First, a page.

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Here’s How Sugar Is Feeding Your Cancer

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Ladies and gentlemen, put your donuts and cookies aside, and let’s talk about how sugar feeds your cancer. Yes, sugar is bad for your cancer, as cancer loves sugar, and we certainly don’t like cancer.

Several studies and researches have come to a mutual conclusion, that consuming more sugar can raise the risks of cancer, especially breast cancer. Though we have come across many doctors stating that it doesn’t matter what you eat after you are diagnosed with cancer, but the truth suggests the opposite. Along with tobacco, an unhealthy diet, and lack of exercise, a Western style diet is a major risk factor for many types of cancer.

Various researches also show that consumption of refined sugar is one of the few things which feeds your cancer, and makes it worse. Those patients who eat more sugary foods are more likely to have advanced cancer.1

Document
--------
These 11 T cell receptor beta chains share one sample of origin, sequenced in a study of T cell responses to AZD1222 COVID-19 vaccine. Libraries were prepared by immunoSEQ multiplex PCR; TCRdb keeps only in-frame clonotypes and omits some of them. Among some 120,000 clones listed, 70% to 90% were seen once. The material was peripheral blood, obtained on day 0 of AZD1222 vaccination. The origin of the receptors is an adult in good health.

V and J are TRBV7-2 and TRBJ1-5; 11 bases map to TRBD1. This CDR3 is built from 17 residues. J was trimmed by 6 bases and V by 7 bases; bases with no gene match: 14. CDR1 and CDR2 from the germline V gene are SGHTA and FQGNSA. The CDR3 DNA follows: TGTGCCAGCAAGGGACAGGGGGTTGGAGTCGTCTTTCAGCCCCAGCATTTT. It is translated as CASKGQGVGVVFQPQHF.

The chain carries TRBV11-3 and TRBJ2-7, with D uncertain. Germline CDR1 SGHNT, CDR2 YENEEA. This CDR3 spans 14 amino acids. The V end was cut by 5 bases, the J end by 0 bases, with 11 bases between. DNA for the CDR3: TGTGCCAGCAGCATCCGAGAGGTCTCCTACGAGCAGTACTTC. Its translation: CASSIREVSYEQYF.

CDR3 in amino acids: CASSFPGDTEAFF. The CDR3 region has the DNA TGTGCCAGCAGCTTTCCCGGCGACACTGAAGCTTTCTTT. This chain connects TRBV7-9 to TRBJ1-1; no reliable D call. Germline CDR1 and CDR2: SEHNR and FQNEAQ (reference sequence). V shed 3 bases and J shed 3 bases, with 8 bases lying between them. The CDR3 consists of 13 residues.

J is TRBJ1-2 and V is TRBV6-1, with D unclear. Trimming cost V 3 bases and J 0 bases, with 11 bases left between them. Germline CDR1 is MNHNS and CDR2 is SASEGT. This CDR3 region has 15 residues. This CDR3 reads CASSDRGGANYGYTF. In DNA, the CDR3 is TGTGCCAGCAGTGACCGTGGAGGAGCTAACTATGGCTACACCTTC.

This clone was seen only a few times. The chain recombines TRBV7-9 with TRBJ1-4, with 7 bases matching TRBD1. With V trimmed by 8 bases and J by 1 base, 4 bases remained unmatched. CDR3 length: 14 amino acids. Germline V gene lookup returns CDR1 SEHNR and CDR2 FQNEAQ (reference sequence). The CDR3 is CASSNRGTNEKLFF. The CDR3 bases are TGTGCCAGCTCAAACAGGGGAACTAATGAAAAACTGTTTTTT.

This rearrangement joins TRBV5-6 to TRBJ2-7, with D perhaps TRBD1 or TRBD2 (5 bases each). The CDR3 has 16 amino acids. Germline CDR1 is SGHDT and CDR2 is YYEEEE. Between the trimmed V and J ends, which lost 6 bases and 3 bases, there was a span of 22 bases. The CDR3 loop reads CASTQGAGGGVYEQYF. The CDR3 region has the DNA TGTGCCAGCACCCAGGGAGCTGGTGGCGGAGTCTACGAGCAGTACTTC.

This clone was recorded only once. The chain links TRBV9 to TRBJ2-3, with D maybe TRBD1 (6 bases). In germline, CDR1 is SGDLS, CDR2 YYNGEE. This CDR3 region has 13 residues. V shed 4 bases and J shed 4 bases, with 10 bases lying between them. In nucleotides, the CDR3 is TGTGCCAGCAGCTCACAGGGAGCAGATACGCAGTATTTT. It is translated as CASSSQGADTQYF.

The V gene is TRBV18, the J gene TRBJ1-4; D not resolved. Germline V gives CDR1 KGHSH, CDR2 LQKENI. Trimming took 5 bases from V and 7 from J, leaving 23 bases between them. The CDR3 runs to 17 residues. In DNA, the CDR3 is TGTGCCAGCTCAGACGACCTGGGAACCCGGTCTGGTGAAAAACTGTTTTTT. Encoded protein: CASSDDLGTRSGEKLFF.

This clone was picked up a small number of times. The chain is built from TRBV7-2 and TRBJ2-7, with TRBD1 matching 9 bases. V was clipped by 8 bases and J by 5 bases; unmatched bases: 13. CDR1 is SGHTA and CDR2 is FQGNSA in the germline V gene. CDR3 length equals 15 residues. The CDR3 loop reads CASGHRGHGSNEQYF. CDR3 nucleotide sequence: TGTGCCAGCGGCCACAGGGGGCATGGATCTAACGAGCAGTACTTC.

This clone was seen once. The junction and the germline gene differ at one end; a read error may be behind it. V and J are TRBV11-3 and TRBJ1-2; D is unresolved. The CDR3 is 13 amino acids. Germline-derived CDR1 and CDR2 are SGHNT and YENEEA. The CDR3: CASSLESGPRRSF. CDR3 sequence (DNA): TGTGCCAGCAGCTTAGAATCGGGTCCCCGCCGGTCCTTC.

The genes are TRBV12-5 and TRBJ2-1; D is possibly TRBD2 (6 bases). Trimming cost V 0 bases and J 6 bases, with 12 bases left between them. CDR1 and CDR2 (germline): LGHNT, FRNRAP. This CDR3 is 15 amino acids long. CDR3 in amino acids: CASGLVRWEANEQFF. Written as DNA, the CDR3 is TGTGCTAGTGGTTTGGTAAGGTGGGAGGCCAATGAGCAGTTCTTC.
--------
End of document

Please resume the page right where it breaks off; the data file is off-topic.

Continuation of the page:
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But how does this work?

As we know that table sugar is composed of two sugars, glucose and fructose. Fructose is processed more by the liver, while the glucose in the pancreas. Studies show that cancer thrives on fructose; fructose is the driver of the tumorigenic process. Though any sugar can make your cancer bad, fructose makes it worse.

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What are the foods that make your cancer bad?

Sweetened soft drinks are the largest single source of sugar in the Western diet. A WHO study says that we get no more than 5% of calories from sugar. Processed sugar kills a large number of people across the world every year than we can imagine.

So the solution to the problem? Switch to fruits for natural sugars and a nutritious meal. You will find that almost all the fruits ward off some or the other kind of cancer for sure.

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So what are you waiting for?

References   [ + ]

CureJoy Editorial

The CureJoy Editorial team digs up credible information from multiple sources, both academic and experiential, to stitch a holistic health perspective on topics that pique our readers' interest.

CureJoy Editorial

The CureJoy Editorial team digs up credible information from multiple sources, both academic and experiential, to stitch a holistic health perspective on topics that pique our readers' interest.

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